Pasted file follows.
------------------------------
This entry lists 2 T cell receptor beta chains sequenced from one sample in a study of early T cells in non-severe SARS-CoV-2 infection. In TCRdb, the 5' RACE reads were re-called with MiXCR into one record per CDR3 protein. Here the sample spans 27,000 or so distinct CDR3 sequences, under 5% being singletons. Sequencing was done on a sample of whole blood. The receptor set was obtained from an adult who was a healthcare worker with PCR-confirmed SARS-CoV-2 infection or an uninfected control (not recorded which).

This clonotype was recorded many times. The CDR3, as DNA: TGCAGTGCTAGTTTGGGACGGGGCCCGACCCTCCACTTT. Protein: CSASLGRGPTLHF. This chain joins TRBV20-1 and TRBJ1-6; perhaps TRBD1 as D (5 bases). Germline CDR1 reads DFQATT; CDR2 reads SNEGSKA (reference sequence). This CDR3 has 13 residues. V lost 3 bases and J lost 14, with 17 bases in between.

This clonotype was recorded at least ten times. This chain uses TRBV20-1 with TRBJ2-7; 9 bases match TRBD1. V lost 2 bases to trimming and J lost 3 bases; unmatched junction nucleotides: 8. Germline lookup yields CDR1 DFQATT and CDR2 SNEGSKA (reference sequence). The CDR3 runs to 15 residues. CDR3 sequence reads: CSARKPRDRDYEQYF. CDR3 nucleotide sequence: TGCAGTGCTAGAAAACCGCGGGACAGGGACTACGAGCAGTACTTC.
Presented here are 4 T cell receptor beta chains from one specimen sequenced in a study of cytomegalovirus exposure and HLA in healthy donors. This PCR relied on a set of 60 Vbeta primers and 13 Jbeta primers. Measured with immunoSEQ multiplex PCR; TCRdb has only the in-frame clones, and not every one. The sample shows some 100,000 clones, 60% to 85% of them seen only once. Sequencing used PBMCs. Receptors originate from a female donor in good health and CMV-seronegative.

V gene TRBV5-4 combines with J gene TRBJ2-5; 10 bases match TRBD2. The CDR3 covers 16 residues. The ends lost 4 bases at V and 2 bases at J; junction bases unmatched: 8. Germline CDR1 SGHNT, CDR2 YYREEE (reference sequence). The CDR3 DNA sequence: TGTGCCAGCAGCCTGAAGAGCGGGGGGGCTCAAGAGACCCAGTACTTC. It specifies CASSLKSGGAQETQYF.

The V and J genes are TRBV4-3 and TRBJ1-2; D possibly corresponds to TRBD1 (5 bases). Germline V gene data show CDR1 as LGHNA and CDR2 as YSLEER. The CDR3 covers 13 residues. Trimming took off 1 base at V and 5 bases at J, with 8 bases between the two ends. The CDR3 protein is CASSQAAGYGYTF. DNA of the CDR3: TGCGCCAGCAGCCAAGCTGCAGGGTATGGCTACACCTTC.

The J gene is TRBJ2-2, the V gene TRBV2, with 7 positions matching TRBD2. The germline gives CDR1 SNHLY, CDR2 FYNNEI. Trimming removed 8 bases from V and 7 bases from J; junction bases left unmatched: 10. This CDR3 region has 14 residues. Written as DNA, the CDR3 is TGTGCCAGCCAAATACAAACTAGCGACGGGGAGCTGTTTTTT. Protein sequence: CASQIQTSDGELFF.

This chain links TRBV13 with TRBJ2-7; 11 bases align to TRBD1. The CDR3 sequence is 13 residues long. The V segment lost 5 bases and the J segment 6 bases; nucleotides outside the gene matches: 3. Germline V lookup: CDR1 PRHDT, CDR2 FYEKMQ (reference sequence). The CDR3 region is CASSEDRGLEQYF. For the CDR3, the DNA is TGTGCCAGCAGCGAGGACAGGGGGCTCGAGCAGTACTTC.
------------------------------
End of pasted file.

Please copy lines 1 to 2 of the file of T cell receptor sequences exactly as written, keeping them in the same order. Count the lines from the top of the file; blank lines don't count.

This entry lists 2 T cell receptor beta chains sequenced from one sample in a study of early T cells in non-severe SARS-CoV-2 infection. In TCRdb, the 5' RACE reads were re-called with MiXCR into one record per CDR3 protein. Here the sample spans 27,000 or so distinct CDR3 sequences, under 5% being singletons. Sequencing was done on a sample of whole blood. The receptor set was obtained from an adult who was a healthcare worker with PCR-confirmed SARS-CoV-2 infection or an uninfected control (not recorded which).

This clonotype was recorded many times. The CDR3, as DNA: TGCAGTGCTAGTTTGGGACGGGGCCCGACCCTCCACTTT. Protein: CSASLGRGPTLHF. This chain joins TRBV20-1 and TRBJ1-6; perhaps TRBD1 as D (5 bases). Germline CDR1 reads DFQATT; CDR2 reads SNEGSKA (reference sequence). This CDR3 has 13 residues. V lost 3 bases and J lost 14, with 17 bases in between.